The reason such a switch is looked at askance is partly tradition but also partly because what race one is said to belong to has practical consequences in a few situations, most controversially when it comes to affirmative action policies whereby attempts are made to partially compensate people for the negative effects of belonging to groups that have historically been discriminated against. The idea of acting as if race is not a matter of personal choice but determined by ancestry is to prevent people who have had all the benefits of being white in America suddenly declaring that they are black at the moment when that might qualify them for a slight benefit, say in college admissions. If you have not had to deal all your life with the discrimination that comes with being black, should you be able to claim that you are black on the rare occasion when it might be advantageous? White people who claim that affirmative action policies are unfair to whites should be asked if they would have been willing to live their entire lives as black just so that they can check that box on college admissions forms. I think the answer they would give is pretty obvious, unless they are delusional enough to think that we live in a post-racial America where everyone is treated equally.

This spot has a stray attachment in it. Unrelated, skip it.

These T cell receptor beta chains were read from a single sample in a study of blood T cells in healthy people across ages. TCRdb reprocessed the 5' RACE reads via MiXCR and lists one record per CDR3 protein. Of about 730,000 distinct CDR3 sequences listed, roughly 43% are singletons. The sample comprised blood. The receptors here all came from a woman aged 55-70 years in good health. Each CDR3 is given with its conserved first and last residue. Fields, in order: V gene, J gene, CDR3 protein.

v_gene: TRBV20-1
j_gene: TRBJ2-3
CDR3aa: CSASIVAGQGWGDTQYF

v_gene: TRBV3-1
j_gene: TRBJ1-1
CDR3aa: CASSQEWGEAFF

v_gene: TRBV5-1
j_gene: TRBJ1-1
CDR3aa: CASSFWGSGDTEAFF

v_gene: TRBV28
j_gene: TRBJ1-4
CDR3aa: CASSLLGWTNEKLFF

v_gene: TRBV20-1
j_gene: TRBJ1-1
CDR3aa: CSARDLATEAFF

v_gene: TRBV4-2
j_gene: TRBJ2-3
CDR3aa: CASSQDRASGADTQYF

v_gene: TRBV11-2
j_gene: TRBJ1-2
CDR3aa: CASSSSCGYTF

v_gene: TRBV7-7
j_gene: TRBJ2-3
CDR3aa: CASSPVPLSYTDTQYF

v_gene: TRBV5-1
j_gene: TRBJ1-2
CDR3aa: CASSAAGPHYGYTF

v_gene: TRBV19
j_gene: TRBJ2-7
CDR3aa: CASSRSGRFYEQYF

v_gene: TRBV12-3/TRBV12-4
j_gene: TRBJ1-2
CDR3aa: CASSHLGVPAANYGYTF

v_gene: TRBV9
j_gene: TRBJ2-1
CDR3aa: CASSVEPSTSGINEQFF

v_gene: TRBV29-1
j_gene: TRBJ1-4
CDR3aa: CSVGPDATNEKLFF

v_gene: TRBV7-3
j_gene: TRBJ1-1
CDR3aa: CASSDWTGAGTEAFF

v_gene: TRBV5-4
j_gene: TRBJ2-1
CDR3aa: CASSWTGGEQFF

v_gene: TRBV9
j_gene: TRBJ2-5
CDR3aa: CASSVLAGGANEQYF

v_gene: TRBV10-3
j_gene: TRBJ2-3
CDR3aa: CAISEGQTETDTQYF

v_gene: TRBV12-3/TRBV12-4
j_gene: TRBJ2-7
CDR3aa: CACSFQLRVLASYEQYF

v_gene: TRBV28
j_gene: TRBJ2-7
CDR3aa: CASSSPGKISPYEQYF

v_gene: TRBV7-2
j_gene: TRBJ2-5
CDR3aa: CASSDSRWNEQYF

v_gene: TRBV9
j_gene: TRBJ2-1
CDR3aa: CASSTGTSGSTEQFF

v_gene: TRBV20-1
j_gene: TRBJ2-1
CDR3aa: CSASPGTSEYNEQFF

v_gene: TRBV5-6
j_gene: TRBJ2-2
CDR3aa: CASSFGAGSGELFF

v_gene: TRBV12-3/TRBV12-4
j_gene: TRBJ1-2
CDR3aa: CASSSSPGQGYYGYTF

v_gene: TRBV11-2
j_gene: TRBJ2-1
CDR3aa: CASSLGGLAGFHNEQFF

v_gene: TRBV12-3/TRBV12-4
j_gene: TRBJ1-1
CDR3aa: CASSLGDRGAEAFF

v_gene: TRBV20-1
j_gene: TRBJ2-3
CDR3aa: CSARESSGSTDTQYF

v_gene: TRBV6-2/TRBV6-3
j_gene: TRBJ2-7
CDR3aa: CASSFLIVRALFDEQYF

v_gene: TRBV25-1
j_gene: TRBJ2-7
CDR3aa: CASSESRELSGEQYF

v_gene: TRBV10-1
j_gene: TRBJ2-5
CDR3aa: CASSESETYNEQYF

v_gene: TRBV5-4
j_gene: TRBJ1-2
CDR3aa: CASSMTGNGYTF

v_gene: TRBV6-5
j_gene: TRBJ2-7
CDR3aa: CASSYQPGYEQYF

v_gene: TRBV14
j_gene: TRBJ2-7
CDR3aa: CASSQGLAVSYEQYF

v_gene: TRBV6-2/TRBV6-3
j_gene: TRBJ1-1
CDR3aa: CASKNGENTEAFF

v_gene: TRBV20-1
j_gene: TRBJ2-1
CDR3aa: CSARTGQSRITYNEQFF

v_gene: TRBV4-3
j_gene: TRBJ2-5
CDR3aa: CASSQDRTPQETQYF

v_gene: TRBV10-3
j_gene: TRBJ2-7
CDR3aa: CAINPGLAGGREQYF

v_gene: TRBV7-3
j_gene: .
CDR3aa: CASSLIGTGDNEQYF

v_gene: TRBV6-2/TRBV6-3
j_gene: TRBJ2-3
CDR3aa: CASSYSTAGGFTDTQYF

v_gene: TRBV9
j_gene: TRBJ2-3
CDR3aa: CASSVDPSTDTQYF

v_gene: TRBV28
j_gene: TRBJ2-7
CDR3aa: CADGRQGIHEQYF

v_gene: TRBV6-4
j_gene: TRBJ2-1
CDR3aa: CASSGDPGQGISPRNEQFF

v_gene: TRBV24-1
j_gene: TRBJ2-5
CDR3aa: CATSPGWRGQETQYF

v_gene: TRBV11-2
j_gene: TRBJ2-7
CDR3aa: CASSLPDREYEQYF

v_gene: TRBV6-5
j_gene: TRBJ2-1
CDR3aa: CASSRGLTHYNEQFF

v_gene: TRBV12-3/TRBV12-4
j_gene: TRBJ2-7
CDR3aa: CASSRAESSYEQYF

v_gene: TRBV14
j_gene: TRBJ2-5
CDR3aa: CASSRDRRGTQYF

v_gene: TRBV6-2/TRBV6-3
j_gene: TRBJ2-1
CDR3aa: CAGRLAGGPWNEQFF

On the other hand if, for whatever reason, a person identifies strongly with a particular culture so that they have adopted all its salient features and want to belong to that group, why not allow them to call themselves that? Perhaps we should treat a person’s racial identity like we treat their name. They are assigned one at birth that is used as they are growing up but we allow them to later label themselves as they choose unless it is done for fraudulent purposes. If one is open about one’s identity history and says “I was born to parents who called themselves white and have grown up being identified as a white person but now feel more comfortable in the black culture and wish to commit myself to it, and so from now on will consider myself black”, why should we not accept the switch?